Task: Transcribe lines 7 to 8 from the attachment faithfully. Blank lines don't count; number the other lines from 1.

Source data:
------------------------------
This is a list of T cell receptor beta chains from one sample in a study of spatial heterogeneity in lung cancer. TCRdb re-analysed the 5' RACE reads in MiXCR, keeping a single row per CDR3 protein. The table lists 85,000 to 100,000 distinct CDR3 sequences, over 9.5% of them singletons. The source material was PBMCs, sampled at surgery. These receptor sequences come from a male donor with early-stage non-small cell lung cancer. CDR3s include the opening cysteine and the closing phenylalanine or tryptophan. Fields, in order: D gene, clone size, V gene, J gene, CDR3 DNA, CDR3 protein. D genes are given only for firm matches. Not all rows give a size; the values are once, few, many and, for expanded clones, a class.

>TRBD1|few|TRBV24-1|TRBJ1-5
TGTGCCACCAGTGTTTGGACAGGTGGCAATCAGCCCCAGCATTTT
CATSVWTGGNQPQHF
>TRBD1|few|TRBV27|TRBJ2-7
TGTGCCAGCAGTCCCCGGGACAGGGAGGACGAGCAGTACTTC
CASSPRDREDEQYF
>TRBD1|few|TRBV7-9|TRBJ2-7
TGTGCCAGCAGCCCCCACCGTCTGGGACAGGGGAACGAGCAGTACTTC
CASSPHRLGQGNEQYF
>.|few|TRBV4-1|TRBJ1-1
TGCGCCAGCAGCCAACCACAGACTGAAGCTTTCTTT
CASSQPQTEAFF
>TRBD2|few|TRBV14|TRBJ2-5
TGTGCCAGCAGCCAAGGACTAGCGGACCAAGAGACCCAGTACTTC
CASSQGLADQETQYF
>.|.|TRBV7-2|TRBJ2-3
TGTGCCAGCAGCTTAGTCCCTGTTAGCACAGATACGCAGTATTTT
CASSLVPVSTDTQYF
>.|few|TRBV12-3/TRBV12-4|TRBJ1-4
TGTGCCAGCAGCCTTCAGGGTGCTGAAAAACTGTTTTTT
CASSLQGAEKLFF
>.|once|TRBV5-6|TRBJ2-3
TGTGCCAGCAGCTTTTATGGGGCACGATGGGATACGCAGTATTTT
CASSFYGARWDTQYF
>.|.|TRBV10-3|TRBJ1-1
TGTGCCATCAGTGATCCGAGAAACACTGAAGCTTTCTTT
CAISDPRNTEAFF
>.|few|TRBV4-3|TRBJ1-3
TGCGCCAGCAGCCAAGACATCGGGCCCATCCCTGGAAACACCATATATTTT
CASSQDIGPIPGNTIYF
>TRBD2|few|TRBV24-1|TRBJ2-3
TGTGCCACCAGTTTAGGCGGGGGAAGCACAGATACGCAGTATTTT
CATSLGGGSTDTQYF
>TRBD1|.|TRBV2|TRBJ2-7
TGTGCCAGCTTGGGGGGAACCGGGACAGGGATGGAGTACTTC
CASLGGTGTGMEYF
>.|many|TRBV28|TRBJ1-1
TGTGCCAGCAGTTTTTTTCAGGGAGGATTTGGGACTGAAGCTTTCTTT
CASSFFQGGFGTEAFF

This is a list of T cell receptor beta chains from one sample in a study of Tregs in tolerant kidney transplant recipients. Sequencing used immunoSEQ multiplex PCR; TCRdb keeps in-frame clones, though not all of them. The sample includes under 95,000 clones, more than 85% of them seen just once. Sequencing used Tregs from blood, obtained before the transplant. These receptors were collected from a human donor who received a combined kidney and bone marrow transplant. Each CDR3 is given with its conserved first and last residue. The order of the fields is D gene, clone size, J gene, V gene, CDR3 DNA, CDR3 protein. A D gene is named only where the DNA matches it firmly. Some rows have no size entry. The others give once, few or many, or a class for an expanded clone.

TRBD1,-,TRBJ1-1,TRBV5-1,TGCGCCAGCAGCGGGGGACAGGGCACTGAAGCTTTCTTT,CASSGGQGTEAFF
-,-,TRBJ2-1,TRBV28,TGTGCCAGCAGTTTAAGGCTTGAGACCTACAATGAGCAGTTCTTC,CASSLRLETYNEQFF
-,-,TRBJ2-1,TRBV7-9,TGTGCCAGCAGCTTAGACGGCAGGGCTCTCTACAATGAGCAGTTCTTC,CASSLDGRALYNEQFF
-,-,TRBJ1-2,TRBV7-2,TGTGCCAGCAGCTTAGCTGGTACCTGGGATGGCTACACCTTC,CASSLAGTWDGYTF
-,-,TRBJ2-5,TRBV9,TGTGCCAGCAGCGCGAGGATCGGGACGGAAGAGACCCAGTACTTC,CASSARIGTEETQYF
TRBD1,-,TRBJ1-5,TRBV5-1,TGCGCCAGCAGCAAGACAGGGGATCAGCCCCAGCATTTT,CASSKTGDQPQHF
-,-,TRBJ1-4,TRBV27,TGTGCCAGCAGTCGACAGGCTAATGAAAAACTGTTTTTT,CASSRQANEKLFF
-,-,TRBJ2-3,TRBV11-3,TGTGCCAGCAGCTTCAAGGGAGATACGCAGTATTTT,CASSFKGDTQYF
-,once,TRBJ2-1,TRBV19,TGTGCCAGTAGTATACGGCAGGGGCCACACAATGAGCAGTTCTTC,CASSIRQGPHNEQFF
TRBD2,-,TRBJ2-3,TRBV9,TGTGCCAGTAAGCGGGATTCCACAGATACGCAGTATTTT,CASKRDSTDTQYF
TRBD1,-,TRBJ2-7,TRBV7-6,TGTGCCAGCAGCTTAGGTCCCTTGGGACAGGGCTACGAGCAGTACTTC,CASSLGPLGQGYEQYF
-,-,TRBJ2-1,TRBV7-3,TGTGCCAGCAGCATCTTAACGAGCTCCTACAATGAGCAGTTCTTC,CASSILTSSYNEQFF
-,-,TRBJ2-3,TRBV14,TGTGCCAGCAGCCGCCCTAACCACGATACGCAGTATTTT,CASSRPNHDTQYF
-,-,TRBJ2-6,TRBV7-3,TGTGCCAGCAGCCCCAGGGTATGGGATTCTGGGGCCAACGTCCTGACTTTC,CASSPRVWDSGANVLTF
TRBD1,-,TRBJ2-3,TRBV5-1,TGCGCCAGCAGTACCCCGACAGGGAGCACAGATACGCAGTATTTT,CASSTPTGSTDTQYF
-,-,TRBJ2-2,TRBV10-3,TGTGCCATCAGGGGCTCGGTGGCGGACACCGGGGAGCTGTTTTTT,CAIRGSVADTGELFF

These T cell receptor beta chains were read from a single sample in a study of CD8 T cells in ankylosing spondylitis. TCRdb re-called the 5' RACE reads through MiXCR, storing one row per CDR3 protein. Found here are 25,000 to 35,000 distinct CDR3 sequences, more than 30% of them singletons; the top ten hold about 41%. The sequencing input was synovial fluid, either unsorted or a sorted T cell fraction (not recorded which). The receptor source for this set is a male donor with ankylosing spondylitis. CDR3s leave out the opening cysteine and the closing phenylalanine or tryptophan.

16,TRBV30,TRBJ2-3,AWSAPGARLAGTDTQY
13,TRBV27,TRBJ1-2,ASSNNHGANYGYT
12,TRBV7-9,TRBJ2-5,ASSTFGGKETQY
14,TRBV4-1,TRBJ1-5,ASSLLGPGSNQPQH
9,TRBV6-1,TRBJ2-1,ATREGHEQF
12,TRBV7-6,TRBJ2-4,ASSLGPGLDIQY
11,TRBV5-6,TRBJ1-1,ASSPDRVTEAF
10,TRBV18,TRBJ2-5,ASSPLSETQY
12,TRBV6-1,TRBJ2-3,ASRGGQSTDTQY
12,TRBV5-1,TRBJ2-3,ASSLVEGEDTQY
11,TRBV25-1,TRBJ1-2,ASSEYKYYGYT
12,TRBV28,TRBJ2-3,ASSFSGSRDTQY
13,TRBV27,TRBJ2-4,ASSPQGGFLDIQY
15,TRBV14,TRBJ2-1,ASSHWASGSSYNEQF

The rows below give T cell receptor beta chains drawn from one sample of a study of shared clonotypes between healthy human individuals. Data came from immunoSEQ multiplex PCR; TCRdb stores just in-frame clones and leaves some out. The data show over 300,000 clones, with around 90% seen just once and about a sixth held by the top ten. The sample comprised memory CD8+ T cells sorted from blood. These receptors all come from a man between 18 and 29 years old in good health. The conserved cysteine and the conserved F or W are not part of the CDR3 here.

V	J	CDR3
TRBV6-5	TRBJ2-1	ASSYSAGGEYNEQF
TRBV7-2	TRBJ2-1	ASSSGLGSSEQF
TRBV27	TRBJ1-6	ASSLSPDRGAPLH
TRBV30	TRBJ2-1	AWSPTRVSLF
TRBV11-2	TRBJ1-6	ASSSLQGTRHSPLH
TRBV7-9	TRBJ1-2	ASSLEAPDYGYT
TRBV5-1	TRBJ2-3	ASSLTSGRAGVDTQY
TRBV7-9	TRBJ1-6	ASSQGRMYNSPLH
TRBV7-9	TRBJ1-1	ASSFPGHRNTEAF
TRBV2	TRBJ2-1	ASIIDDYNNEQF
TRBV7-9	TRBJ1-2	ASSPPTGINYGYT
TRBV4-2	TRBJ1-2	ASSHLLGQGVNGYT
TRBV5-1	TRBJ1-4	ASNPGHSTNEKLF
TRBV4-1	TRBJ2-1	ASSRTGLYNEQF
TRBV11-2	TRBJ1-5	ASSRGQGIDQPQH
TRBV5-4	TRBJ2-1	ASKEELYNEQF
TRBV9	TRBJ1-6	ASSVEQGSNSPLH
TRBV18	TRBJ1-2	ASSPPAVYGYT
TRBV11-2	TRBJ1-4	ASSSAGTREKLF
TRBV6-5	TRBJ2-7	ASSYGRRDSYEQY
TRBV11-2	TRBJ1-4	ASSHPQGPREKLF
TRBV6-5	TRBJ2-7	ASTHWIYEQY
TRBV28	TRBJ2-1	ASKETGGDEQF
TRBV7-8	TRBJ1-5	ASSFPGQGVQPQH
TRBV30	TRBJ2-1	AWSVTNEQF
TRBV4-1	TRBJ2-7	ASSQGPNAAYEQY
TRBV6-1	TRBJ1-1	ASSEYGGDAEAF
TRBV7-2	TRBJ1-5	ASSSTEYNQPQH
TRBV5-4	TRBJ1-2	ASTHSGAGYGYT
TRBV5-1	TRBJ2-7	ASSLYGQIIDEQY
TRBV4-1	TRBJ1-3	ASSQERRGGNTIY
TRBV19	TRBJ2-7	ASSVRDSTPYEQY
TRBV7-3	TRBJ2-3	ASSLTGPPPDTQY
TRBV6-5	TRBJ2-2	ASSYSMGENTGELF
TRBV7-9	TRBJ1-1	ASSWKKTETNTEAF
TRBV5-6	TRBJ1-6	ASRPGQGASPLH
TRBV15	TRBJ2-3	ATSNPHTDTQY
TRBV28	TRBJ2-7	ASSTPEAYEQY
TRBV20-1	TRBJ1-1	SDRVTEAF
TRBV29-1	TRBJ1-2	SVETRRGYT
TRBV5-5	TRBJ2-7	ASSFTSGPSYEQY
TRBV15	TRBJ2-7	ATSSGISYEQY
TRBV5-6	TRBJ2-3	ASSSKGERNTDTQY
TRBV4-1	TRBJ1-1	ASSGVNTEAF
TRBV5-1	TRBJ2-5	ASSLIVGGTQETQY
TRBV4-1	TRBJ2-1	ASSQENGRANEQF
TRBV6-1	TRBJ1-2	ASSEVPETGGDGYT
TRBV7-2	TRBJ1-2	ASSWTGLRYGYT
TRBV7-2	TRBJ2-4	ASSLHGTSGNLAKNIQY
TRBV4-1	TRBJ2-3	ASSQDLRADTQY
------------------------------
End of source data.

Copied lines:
CASSPRDREDEQYF
>TRBD1|few|TRBV7-9|TRBJ2-7